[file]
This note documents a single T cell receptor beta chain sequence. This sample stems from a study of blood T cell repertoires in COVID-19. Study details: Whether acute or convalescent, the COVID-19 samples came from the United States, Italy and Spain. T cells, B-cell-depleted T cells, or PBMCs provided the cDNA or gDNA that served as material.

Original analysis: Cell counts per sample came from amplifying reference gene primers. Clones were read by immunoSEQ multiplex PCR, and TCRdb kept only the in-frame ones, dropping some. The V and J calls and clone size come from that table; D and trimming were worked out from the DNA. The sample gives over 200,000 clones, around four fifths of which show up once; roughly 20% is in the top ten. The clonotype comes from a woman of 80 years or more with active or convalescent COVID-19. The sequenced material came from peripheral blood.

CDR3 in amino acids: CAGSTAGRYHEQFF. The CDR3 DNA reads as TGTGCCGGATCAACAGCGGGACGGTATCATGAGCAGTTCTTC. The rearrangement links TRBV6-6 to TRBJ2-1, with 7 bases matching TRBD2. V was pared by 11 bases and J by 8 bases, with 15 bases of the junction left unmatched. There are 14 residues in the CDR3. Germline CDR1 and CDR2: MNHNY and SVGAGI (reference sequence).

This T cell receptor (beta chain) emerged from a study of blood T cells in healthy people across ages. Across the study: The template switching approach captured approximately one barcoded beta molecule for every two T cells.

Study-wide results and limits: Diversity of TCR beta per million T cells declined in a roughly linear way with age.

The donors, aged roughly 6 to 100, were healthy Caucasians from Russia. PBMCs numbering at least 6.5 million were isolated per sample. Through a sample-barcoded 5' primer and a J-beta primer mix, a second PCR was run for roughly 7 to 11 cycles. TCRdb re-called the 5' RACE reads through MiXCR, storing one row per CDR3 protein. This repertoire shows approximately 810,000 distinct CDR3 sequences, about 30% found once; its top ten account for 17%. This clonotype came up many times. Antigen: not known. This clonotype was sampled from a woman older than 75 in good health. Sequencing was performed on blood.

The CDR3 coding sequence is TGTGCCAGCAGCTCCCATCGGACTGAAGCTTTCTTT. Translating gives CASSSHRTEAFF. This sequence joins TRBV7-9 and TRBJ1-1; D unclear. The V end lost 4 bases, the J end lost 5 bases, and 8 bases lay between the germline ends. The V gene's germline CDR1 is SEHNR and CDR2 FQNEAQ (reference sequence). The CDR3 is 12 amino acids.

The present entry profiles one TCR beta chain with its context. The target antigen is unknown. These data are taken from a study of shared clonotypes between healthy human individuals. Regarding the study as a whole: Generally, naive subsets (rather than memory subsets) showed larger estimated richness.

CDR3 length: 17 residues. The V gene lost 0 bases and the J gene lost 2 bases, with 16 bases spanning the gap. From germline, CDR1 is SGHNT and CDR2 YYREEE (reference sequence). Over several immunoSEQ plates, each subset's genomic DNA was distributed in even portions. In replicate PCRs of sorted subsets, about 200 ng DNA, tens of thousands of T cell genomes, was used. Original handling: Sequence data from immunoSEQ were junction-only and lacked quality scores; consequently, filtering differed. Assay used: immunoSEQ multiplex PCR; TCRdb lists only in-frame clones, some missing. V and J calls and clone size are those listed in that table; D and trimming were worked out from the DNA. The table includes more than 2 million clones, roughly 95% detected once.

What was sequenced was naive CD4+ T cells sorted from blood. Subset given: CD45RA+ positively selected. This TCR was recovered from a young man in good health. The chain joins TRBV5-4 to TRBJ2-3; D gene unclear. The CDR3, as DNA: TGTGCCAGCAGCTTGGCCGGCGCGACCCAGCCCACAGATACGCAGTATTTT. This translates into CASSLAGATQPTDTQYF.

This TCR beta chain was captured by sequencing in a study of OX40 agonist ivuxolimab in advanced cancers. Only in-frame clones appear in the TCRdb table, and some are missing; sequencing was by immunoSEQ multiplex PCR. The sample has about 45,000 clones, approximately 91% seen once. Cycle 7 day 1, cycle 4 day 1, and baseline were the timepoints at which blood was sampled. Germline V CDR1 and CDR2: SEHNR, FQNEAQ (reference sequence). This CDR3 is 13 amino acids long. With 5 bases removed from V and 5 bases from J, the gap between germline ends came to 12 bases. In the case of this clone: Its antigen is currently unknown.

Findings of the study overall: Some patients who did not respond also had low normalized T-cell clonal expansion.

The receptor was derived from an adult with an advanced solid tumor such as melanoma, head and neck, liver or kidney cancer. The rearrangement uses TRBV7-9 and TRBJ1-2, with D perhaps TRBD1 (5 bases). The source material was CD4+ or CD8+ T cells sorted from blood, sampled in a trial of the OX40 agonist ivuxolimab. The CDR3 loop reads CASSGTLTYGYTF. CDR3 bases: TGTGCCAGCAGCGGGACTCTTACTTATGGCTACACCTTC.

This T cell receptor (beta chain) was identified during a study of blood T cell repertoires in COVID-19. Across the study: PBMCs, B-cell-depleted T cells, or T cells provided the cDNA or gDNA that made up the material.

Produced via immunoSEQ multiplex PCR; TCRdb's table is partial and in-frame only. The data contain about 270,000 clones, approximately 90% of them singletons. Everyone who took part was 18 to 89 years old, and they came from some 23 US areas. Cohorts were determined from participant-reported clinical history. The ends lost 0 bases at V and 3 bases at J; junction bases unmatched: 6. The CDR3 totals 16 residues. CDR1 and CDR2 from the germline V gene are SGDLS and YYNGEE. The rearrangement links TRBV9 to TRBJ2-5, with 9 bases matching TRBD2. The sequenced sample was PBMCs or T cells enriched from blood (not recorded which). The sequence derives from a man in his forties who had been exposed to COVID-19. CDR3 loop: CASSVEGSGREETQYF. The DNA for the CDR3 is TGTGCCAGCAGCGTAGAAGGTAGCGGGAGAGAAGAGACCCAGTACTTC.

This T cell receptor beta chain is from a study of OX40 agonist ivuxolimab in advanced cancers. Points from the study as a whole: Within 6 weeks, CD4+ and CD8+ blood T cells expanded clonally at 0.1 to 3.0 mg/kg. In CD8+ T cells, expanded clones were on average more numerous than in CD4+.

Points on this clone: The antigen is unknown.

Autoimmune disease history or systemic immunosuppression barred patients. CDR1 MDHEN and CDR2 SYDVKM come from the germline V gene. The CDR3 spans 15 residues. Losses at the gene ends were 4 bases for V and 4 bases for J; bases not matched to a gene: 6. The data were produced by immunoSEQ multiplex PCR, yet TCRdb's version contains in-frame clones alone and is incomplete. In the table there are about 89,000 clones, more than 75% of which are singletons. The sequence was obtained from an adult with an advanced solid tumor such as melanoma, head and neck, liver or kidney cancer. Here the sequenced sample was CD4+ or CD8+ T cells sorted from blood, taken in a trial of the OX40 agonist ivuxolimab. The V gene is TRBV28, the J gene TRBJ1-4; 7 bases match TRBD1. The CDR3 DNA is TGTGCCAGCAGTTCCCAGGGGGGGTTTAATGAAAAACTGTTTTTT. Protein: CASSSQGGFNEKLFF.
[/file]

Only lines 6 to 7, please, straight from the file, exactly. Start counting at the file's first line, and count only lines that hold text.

The donors, aged roughly 6 to 100, were healthy Caucasians from Russia. PBMCs numbering at least 6.5 million were isolated per sample. Through a sample-barcoded 5' primer and a J-beta primer mix, a second PCR was run for roughly 7 to 11 cycles. TCRdb re-called the 5' RACE reads through MiXCR, storing one row per CDR3 protein. This repertoire shows approximately 810,000 distinct CDR3 sequences, about 30% found once; its top ten account for 17%. This clonotype came up many times. Antigen: not known. This clonotype was sampled from a woman older than 75 in good health. Sequencing was performed on blood.

The CDR3 coding sequence is TGTGCCAGCAGCTCCCATCGGACTGAAGCTTTCTTT. Translating gives CASSSHRTEAFF. This sequence joins TRBV7-9 and TRBJ1-1; D unclear. The V end lost 4 bases, the J end lost 5 bases, and 8 bases lay between the germline ends. The V gene's germline CDR1 is SEHNR and CDR2 FQNEAQ (reference sequence). The CDR3 is 12 amino acids.